Here’s a little secret. When I use the phrase “emerging leader,” I’m talking about all of us. You’re never done learning to lead. Some of us are a bit more experienced, and others are more effective than others, yet even at retirement, the job of learning to lead is incomplete.

A Leadership Body of Knowledge?

If there were a formal Leadership Body of Knowledge (LBOK?), most of us can guess the behavior-focused content that would be included. Topics and practices related to cultivating trust, connecting with others, strengthening and displaying emotional intelligence, communicating for influence are just a few that jump to mind. (Check out my article: 10 Essential Behaviors for Emerging Leaders.)

However, while the content of this LBOK is predictable and finite, guidance on how to apply the concepts across the nearly infinite number of situations, conditions, and human interactions is the real issue. It’s this variability in circumstances and situations that tests us as humans and leaders, and it’s why we’re all permanently stuck in the “emerging” phase of leadership development.

5 Key Disciplines for Emerging Leaders

In my world of leadership coaching and workshop programs, there are five broad disciplines emerging leaders must work continuously to learn, rethink, and refine. These include:

  1. Leading—the core skills of guiding and engaging successfully with others in pursuit of a mission.
  2. Communicating for influence—the skills, and approaches essential for cultivating substantial influence with individuals and groups, and the ability to recognize when and how to adapt.
  3. Thinking critically—the ability to continually shift the view and surround issues from both outside-in and inside-out perspectives, and then make decisions in conditions of ambiguity.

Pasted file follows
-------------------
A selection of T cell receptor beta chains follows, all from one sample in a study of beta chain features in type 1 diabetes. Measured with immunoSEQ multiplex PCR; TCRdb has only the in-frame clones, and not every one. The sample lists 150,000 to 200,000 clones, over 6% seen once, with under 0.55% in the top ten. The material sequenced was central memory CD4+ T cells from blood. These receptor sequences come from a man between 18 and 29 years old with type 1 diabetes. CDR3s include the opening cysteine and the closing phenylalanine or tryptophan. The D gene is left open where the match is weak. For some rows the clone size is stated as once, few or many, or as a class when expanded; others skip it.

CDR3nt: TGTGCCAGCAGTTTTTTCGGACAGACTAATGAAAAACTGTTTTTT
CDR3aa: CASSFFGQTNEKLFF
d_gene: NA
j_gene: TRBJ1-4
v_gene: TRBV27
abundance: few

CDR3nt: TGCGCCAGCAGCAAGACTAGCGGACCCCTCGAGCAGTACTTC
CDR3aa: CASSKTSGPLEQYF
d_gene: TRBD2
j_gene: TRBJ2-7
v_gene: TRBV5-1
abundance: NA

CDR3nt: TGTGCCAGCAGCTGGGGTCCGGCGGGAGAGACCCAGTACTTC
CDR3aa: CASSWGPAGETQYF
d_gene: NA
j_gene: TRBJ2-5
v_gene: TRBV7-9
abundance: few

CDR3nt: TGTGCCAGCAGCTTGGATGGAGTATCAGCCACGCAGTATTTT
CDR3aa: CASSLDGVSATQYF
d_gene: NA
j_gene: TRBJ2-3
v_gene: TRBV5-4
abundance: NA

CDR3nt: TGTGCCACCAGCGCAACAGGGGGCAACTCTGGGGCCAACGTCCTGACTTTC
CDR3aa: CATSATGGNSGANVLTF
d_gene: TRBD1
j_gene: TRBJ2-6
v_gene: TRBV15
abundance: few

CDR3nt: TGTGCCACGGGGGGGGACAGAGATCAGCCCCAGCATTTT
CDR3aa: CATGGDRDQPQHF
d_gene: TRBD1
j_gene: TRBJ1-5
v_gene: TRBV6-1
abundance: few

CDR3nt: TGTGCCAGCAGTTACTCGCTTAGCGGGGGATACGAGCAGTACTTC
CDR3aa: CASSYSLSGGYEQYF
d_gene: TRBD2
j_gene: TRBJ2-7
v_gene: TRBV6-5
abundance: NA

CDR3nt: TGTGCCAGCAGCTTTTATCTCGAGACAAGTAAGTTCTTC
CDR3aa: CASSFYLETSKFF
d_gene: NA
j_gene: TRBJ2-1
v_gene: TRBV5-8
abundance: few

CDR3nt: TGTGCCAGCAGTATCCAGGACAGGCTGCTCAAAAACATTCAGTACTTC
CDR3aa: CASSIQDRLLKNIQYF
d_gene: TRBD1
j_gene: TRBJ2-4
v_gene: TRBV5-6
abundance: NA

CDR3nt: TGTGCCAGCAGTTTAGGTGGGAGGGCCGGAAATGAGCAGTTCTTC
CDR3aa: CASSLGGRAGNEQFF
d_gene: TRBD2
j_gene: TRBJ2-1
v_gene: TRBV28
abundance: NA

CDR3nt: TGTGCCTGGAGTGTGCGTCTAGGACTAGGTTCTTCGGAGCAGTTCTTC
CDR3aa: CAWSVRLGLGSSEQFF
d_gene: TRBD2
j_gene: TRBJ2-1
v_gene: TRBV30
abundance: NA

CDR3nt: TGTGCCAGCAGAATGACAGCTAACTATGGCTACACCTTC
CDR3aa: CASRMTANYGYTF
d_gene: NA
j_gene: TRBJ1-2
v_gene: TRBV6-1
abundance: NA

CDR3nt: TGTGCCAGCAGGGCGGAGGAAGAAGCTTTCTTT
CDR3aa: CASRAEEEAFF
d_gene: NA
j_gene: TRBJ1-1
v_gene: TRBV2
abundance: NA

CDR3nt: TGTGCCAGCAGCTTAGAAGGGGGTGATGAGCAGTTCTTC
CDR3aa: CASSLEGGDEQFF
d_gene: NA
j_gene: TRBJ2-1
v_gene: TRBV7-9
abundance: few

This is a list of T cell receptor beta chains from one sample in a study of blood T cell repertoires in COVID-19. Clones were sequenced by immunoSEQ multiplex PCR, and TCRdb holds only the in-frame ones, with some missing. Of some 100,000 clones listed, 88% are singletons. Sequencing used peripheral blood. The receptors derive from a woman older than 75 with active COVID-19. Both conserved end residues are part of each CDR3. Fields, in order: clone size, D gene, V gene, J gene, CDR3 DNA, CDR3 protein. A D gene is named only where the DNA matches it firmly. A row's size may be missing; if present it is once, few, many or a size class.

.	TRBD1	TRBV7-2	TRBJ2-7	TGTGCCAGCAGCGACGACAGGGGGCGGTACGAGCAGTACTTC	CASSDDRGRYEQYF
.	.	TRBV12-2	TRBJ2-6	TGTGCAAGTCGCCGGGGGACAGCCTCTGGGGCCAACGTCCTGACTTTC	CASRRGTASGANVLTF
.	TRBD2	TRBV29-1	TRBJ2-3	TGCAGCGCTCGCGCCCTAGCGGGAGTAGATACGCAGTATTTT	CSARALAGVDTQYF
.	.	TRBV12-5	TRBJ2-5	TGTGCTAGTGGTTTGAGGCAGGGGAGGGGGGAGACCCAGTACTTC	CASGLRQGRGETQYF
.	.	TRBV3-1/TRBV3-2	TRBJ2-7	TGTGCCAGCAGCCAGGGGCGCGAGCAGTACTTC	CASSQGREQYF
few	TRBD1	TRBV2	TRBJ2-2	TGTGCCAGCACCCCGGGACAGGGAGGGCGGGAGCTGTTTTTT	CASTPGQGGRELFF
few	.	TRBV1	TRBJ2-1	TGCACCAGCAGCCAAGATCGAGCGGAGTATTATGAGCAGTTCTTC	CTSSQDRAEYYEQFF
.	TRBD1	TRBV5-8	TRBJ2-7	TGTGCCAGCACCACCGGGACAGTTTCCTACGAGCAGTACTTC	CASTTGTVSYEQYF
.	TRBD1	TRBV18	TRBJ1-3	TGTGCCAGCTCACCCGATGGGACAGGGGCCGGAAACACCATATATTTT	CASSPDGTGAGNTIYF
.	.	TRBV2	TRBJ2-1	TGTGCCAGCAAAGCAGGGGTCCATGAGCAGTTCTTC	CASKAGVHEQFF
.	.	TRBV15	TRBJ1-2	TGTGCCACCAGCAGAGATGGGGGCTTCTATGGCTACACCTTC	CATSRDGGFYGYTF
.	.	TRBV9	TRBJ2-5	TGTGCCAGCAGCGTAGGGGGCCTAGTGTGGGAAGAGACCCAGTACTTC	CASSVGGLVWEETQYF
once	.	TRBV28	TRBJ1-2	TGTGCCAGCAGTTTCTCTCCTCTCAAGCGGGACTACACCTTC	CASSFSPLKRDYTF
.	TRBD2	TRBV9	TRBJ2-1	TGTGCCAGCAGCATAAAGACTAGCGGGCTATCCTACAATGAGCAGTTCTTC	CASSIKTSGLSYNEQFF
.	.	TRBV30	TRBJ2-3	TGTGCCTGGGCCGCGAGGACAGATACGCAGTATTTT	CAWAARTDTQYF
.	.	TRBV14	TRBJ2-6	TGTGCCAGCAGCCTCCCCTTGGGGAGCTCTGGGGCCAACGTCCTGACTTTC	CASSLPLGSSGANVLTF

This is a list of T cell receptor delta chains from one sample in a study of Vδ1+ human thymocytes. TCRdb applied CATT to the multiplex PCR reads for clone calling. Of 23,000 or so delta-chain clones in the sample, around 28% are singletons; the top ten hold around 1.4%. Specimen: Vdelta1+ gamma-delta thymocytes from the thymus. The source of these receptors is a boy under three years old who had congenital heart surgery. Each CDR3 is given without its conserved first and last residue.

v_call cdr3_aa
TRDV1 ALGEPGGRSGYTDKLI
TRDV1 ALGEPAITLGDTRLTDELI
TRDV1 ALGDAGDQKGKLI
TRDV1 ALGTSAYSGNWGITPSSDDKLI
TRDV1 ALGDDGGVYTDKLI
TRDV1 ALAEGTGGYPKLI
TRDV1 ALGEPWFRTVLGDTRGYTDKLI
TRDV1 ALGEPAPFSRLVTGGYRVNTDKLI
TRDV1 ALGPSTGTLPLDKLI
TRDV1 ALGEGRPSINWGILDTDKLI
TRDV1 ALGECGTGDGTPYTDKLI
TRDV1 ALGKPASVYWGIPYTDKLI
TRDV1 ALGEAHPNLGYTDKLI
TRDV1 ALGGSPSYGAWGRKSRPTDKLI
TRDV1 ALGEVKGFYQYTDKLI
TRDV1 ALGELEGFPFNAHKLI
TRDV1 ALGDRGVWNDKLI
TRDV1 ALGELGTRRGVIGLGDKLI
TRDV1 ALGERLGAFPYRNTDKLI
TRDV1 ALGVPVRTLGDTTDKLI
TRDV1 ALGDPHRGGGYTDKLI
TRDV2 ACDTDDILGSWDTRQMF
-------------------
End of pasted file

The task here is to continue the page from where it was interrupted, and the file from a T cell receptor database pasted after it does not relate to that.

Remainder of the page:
4. Cultivating influence—the ability to read the political environment and cultivate the influence power essential for getting things done at scale. (Yes, I doubled up on influence. Without influence, you can’t lead.)
  5. Developing oneself and others—the ability to remain in a state of continuous experimentation and learning, coupled with the ability to help others continuously refresh their know-how and perspectives.

Our work in each of these areas, coupled with the ability to integrate across categories, describes the emerging leader journey. In modern terms, these areas define the environment in which we are perpetually challenged to level-up.

What Does This Mean?

My message for anyone interested in developing and excelling as a leader is to recognize the need to invest in pursuit of cross-disciplinary knowledge and then to bring this knowledge to bear in that endless laboratory we call the workplace.

Developing as a leader is a full-contact activity. If you’re not continually learning, you’re moving in reverse at the speed of change.

Your immersion in topics ranging from history—especially biography—to human psychology, philosophy, and the latest advancements in neuroscience and technology, is part of the price you pay for developing as a leader.

The Bottom-Line for Now:

Curiosity and an insatiable drive to understand “Why?” is part of the emerging leader’s preparation for the day when they have to guide the “How?” and the “Where?”

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For additional resources to support your growth, check out: 

 The Leadership Caffeine podcast, where I’m talking with people changing the world of professional and organizational development.

The Leadership and Management Book Talk podcast, where Wally Bock and I share our views on books on developing and succeeding as leaders and professionals.